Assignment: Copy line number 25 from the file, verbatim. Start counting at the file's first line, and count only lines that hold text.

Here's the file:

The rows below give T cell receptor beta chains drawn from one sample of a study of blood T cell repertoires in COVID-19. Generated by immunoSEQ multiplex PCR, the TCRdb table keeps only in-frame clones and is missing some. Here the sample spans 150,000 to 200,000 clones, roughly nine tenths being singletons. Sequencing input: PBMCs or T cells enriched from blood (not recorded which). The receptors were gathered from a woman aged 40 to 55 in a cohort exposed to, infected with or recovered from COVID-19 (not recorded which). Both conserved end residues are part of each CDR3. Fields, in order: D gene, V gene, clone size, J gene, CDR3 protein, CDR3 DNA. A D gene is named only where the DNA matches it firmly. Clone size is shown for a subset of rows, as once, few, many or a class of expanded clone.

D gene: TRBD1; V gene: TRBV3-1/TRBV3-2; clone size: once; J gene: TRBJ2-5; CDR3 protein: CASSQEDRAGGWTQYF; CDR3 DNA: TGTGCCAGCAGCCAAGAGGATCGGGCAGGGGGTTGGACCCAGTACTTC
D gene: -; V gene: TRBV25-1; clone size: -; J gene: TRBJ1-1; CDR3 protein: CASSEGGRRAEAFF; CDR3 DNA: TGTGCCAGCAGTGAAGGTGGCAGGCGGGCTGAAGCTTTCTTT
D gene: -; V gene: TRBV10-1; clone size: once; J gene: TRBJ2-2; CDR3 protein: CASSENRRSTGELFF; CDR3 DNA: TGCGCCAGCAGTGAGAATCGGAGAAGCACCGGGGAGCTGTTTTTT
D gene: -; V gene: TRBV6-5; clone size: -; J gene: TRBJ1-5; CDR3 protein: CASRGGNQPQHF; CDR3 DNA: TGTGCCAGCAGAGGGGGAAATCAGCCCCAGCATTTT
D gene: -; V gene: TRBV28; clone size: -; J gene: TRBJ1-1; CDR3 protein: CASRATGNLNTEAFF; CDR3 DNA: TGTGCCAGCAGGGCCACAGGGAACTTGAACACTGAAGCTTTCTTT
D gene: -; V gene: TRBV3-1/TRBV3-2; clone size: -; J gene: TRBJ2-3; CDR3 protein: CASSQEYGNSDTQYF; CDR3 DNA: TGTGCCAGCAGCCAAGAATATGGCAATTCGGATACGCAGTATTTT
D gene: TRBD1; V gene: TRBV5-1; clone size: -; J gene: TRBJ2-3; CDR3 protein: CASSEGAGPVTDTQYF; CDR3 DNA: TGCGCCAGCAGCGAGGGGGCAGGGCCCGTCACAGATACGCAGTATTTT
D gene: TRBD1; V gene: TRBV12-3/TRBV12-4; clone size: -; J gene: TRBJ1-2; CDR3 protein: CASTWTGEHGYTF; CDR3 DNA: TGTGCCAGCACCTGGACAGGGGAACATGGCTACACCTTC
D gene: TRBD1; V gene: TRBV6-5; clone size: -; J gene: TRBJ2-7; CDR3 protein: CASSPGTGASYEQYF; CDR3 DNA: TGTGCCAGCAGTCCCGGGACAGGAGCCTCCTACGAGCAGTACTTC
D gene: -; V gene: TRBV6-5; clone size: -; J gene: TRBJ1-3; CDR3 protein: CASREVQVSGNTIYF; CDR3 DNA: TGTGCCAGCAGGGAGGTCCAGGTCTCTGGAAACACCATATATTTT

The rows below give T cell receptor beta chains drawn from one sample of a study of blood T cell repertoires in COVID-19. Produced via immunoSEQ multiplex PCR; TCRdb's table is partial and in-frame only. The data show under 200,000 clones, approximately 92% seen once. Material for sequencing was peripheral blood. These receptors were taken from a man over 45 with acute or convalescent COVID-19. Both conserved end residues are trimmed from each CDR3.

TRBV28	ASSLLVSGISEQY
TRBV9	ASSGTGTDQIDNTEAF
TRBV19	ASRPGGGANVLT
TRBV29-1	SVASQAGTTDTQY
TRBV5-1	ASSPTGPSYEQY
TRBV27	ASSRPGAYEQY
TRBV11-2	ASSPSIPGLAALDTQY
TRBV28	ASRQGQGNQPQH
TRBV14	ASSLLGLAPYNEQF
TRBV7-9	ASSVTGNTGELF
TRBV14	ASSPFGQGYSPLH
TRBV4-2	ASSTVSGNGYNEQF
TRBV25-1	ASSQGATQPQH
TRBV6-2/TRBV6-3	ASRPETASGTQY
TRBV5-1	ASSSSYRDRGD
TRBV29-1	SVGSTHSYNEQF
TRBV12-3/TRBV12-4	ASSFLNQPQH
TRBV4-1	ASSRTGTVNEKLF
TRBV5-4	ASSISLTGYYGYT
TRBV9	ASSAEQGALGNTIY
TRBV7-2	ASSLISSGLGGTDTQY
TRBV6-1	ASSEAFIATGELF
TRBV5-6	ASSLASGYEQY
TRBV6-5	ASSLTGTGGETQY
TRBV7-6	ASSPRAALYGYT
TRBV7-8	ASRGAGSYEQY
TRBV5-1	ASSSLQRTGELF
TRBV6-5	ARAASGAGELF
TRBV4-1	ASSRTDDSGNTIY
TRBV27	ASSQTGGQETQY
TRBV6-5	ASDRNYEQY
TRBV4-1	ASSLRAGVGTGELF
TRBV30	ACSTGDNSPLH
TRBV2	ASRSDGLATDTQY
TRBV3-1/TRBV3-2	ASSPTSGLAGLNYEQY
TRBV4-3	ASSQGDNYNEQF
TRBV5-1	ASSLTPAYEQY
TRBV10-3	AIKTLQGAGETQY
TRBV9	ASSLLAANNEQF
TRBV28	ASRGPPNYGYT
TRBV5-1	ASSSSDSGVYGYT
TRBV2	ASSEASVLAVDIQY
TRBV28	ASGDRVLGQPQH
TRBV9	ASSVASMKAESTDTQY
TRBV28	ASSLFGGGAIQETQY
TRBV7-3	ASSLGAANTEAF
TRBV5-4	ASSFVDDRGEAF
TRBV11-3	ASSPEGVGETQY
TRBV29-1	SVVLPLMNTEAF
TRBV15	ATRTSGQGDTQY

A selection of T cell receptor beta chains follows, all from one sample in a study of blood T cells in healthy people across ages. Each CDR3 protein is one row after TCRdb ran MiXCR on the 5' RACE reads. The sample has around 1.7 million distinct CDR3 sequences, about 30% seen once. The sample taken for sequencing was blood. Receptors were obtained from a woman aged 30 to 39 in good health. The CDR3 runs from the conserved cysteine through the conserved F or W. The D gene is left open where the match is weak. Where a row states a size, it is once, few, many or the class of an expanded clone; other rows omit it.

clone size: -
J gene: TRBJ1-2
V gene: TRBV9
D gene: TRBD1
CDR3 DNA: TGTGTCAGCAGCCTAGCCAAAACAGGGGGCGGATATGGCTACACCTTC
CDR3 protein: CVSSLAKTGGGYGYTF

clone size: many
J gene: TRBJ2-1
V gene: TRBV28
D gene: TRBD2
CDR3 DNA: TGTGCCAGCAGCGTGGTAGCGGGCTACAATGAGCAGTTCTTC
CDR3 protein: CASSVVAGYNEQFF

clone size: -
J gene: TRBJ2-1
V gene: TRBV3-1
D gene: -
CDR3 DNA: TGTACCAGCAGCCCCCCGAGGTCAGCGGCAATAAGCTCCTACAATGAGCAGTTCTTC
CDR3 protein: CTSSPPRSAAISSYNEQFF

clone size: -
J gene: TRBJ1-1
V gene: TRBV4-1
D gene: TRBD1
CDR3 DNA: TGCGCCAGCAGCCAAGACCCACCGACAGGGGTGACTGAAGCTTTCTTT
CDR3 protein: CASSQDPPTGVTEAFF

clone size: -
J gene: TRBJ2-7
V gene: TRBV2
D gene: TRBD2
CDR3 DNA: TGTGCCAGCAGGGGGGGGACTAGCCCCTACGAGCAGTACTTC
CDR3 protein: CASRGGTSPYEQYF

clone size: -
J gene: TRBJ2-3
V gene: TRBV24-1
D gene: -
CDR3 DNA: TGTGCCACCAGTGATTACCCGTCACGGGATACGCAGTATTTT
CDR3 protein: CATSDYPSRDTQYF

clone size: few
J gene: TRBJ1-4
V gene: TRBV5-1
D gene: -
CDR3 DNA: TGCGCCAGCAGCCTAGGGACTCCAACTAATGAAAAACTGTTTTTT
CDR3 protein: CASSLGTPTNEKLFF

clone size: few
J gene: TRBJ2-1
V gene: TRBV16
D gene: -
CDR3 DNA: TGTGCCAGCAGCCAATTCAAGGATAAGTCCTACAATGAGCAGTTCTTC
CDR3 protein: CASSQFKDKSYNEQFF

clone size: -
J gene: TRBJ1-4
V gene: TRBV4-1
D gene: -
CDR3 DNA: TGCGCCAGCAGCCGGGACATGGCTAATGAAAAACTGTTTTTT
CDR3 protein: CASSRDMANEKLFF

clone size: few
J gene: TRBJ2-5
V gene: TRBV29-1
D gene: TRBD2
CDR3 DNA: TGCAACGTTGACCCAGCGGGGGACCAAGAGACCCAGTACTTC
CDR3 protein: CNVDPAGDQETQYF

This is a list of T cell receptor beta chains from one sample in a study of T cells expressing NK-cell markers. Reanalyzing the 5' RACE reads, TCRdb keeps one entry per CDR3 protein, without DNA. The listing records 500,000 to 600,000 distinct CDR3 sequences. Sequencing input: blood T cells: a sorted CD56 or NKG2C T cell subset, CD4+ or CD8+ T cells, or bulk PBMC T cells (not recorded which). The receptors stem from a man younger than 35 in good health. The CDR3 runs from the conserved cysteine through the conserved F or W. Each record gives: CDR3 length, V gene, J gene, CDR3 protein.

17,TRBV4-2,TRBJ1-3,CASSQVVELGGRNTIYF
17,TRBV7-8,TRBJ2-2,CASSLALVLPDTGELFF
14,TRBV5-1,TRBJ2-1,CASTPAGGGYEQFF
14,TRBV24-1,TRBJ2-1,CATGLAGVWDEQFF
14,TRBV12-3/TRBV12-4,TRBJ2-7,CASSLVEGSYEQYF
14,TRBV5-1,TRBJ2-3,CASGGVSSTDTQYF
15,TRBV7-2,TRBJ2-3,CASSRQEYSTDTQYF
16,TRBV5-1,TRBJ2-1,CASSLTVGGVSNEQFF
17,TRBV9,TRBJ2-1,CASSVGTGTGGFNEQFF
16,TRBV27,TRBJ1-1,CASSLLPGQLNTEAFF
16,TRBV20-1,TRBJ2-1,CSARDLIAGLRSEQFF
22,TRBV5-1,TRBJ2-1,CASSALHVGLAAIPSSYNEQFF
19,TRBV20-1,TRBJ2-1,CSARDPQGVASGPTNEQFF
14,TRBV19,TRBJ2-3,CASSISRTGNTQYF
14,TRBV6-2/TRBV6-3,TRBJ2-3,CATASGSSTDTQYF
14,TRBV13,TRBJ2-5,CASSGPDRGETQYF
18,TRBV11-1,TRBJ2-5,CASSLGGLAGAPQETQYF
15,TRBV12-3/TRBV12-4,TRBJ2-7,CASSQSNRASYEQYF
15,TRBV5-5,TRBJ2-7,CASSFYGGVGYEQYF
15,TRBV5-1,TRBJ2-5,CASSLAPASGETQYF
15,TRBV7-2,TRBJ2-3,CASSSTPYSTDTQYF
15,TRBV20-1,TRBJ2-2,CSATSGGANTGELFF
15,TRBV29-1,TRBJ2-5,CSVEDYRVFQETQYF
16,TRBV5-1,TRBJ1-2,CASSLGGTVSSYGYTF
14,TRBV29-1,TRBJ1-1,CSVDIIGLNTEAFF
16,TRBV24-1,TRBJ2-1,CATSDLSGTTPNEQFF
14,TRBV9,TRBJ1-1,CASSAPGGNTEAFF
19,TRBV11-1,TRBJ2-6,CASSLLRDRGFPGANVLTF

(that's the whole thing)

TRBV25-1	ASSQGATQPQH